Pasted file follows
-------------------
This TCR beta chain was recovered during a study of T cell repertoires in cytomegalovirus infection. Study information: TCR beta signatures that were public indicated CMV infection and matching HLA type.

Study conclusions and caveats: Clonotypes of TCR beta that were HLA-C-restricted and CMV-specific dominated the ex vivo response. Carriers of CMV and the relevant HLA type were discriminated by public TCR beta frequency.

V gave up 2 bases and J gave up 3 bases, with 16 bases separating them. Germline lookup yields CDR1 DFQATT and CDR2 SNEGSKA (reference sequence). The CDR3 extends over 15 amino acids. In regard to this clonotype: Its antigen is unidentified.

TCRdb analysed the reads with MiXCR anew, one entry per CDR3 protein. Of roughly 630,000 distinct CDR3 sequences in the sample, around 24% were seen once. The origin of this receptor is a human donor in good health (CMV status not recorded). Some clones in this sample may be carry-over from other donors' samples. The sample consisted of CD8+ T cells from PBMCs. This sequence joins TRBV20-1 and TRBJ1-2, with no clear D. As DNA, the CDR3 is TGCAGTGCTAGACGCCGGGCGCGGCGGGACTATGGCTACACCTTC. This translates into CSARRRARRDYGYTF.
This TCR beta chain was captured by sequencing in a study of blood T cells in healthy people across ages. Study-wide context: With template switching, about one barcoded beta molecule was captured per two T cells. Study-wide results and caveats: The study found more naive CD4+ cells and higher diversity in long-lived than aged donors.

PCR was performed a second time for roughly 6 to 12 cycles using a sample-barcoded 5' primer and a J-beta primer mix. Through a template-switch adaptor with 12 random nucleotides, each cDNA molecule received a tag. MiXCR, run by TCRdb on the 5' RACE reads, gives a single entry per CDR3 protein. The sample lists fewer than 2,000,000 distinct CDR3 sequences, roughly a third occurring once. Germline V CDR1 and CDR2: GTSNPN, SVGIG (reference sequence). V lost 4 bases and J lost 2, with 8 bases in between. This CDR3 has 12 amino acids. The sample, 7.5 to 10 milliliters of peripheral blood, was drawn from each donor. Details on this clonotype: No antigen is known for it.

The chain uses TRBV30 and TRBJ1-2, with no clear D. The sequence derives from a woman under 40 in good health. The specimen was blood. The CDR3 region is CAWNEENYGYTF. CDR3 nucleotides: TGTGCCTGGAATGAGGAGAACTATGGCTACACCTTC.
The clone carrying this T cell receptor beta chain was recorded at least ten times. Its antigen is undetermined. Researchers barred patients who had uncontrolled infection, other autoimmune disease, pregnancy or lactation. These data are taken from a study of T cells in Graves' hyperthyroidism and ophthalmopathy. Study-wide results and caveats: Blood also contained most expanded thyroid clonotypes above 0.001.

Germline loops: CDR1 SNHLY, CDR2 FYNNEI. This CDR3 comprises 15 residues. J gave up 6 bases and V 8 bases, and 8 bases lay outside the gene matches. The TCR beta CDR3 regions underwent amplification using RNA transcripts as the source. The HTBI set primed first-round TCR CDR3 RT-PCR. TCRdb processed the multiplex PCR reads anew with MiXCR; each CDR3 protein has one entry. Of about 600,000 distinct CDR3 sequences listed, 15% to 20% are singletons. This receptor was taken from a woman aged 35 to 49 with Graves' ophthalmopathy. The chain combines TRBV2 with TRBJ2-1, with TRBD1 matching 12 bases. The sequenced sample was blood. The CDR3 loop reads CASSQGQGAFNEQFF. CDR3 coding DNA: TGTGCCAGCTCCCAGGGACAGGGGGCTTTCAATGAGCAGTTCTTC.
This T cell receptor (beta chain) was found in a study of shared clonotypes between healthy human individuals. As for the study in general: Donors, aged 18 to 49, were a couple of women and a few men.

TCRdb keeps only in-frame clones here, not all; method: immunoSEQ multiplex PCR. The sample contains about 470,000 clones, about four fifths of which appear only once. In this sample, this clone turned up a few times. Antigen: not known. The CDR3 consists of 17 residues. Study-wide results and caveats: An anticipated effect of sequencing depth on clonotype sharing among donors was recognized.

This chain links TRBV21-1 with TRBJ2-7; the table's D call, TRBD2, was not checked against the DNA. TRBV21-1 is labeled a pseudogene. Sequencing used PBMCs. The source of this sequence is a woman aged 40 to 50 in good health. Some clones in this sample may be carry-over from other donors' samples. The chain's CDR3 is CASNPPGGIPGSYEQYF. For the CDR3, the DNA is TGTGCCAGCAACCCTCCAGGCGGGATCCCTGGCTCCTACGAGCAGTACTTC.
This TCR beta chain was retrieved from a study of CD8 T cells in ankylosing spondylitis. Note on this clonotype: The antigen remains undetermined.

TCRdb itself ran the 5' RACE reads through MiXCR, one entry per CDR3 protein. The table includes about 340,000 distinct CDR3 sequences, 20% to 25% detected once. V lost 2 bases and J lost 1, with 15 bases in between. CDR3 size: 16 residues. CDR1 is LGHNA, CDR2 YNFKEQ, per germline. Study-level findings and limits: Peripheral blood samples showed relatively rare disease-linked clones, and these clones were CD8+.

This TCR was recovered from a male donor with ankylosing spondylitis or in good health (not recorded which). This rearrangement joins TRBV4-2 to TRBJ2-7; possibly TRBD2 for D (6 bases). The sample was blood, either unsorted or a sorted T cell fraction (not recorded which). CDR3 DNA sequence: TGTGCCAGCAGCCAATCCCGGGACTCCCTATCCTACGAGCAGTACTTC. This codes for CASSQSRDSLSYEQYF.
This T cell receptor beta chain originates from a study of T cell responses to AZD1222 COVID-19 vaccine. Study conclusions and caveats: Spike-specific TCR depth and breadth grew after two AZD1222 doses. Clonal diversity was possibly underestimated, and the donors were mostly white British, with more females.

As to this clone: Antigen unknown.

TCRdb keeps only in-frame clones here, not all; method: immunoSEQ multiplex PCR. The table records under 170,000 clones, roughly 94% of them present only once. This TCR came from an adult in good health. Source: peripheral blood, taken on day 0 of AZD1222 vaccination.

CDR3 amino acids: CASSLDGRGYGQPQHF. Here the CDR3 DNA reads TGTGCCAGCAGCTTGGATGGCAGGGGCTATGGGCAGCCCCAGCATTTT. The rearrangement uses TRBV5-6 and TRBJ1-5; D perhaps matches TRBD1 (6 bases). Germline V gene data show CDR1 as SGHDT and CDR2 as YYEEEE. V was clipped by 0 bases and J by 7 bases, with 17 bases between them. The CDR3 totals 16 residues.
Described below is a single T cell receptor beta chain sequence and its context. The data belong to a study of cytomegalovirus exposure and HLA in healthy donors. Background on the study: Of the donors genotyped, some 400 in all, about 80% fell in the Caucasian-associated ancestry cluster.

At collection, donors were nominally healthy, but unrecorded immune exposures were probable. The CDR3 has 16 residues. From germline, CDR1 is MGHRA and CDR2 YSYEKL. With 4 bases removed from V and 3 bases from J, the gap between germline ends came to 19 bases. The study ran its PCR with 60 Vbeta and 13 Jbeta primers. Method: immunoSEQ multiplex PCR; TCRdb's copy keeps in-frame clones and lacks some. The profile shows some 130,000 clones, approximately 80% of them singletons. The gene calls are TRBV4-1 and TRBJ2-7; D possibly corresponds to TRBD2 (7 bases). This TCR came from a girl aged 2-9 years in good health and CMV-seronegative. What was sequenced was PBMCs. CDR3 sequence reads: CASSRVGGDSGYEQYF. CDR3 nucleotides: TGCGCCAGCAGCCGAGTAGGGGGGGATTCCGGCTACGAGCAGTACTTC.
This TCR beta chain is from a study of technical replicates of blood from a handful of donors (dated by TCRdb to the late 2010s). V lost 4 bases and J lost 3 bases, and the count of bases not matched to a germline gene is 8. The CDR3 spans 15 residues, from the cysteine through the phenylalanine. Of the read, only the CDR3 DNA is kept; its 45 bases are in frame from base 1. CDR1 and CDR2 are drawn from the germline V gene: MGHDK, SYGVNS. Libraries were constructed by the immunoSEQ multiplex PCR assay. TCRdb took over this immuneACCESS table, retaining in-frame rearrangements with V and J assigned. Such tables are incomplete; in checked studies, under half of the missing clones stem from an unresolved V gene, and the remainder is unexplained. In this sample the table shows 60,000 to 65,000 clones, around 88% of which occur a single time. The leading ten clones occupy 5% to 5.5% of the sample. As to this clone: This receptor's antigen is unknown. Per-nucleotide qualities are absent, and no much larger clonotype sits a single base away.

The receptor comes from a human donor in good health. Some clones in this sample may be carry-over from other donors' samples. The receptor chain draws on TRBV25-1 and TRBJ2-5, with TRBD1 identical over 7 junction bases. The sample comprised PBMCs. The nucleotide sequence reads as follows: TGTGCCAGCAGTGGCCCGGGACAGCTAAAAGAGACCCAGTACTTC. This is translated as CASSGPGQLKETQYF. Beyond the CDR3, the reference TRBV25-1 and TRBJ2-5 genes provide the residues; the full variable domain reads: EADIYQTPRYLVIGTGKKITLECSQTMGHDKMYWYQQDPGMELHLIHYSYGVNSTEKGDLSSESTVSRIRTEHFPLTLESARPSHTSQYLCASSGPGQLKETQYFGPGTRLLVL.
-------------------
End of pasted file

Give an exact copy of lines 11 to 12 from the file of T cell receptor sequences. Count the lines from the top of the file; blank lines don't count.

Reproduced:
TCRdb keeps only in-frame clones here, not all; method: immunoSEQ multiplex PCR. The sample contains about 470,000 clones, about four fifths of which appear only once. In this sample, this clone turned up a few times. Antigen: not known. The CDR3 consists of 17 residues. Study-wide results and caveats: An anticipated effect of sequencing depth on clonotype sharing among donors was recognized.

This chain links TRBV21-1 with TRBJ2-7; the table's D call, TRBD2, was not checked against the DNA. TRBV21-1 is labeled a pseudogene. Sequencing used PBMCs. The source of this sequence is a woman aged 40 to 50 in good health. Some clones in this sample may be carry-over from other donors' samples. The chain's CDR3 is CASNPPGGIPGSYEQYF. For the CDR3, the DNA is TGTGCCAGCAACCCTCCAGGCGGGATCCCTGGCTCCTACGAGCAGTACTTC.